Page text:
From the ER to State Senate and Back
Sen. Josh Green heals broken bodies and ailing health care in Hawaii
It was on a train somewhere between Madras and Delhi that Josh Green ’92 decided he wanted to become a doctor. After a tough first year at Swarthmore, Green applied for a grant to spend a semester abroad and ended up being recruited to spend a semester at sea as a research assistant to bird-migration scholar and Professor of Biology Timothy Williams, who was sailing around the world tracking the migratory flight paths of various bird species.
“I had a lot of latitude to travel when we were in port, so I took the third-class, three-day train trip, from southern India to Delhi,” he recalls. Seeing people on the train with extreme disabilities, he pledged to return to Swarthmore, strive for top grades, and get into medical school. Back at the College in the spring, he became a model student.
He continued his trajectory at Penn State College of Medicine, followed by a three-year family-practice residency at the University of Pittsburgh Medical Center that included a final year as rotating chief resident. Since India, he’d considered taking his primary-care training to a medically disadvantaged rural community—“some place that needed me.”
So in 2000, he joined the National Health Service Corps (NHSC), which awarded him a scholarship to pay off his medical-school loans on the condition that he commit to a four-year stint in an underserved region. He found himself in the southernmost district of the Big Island of Hawaii. In this stark and ruggedly beautiful region that encompasses a large part of Hawaii Volcanoes National Park, Green became the sole family physician for approximately 8,000 inhabitants.
A few years later, disturbed by “the incredible challenges posed by the drug problems in the countryside of Hawaii as well as the shortage of physicians, I decided to run for office,” he explains. In late 2004, Green, a Democrat, was elected to the Hawaii House of Representatives.
“In my job as an ER doctor, I constantly saw the crisis points in our health-care system,’ he says. “I served two terms in the House of Representatives and then was encouraged to run for the [state] Senate.”
Green admits that a double life as physician and legislator poses certain challenges. Time is the greatest of them. At the outset, he transitioned his medical practice hours from the health center to the emergency room, knowing that as a state representative he’d be absent for five months each year. “I needed a schedule that didn’t disrupt the lives of patients,” he says.
Now, “for 45 weeks a year from Monday 8 a.m. until Friday afternoon, I serve as a legislator on Oahu, then I fly over to the Big Island and do a 48- or 60-hour ER shift,” he says. Green also sandwiches in time with his wife and two children and service to the College’s Alumni Council, for which he has never missed a meeting during seven years as a member. It’s a hard balancing act “but it’s satisfying to continue to have firsthand experience with the health problems in my state,” he says.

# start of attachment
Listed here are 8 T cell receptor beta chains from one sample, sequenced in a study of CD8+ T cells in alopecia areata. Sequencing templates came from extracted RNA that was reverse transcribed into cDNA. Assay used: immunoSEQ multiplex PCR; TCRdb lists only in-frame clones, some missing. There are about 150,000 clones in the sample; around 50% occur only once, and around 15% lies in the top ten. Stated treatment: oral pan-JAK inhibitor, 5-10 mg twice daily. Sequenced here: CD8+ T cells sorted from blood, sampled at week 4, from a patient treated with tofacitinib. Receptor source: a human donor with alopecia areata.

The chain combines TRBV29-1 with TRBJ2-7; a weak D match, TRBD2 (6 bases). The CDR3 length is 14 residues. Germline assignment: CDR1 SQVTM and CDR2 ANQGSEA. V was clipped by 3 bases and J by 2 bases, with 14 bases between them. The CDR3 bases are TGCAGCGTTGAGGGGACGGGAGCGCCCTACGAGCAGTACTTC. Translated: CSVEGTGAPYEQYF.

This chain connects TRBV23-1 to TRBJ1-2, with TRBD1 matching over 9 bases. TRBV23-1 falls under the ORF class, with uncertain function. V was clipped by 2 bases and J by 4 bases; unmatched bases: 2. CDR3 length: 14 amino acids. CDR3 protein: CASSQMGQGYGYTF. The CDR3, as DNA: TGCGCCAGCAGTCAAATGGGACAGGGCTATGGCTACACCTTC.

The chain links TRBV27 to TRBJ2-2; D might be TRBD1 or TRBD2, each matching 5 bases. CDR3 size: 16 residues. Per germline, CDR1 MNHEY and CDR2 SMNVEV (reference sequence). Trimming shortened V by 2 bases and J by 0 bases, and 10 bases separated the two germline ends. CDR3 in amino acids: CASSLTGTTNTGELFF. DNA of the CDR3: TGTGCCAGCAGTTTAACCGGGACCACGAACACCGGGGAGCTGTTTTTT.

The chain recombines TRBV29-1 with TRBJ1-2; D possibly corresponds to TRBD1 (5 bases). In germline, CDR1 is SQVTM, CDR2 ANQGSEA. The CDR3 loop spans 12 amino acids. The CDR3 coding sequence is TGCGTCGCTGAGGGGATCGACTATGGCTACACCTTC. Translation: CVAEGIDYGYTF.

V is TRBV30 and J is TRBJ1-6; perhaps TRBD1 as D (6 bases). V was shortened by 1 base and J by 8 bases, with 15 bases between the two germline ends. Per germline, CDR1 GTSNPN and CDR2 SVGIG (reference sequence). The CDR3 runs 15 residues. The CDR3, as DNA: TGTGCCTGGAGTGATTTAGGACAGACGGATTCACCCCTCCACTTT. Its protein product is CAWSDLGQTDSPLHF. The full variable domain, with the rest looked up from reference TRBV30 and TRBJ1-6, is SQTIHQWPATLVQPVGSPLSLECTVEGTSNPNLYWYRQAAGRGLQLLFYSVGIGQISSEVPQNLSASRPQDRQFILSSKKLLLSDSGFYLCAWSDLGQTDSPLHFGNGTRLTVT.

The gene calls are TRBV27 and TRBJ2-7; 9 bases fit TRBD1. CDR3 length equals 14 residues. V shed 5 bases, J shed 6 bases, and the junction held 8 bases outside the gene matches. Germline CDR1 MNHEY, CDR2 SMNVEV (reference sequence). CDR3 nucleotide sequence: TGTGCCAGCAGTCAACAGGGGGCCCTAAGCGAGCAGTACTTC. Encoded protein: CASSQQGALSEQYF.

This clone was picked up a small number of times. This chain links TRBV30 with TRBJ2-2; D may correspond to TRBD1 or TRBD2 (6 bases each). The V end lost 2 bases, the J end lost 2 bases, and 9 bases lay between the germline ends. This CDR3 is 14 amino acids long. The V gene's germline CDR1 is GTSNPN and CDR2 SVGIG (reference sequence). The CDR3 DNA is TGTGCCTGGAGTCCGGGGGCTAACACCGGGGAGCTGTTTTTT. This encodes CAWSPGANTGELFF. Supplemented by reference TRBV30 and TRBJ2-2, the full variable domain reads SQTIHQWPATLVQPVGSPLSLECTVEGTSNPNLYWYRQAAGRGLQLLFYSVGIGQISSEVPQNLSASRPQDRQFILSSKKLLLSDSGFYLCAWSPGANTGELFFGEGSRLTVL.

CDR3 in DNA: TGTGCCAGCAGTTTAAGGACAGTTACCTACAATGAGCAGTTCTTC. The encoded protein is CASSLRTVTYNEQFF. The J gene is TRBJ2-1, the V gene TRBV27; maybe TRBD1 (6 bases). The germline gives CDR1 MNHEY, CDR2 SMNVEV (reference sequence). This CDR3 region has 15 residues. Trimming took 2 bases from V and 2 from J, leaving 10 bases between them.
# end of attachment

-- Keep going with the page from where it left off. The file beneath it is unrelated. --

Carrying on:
Green’s dual commitment to healing and legislating has led to major kudos. In 2009, a year after he became a state senator, he was named Hawaii Physician of the Year. This year he was named legislator of the year by the Healthcare Association of Hawaii. For the last two years, he has chaired the Senate Health Committee.
“It’s been an interesting time to be chairperson, because at the same time that Congress has taken up national health-care reform, I’ve been able to see parallels in a state that essentially insures everyone,” Green says, adding that both full- and half-time employees and their families receive full coverage in the state courtesy of Hawaii’s 1974 Prepaid Healthcare Act.
“Hawaii, in some ways, preceded the national health-care reform in its approach to getting people coverage and access to care,” he continues. “And since 2010, I’ve been able to pick and choose the best parts of the Affordable Care Act [ACA] and apply them to Hawaii. We are seeing major change, moving to an outcome-based health-care system, shifting from a system that pays for surgeries and end-stage disease to one that pays for wellness and preventive health care.”
And influenced by the positive experiences he had in the National Health Corps, in combination with the ACA provisions, Green created a health-care law for his state, which passed in May and will provide loan reimbursement for medical professionals.
“We aim to be the one state in the country where anyone committed to primary care will be eligible for loan reimbursement, so that Hawaii will have no shortage of primary-care physicians, nurse practitioners, or other health providers,” he says.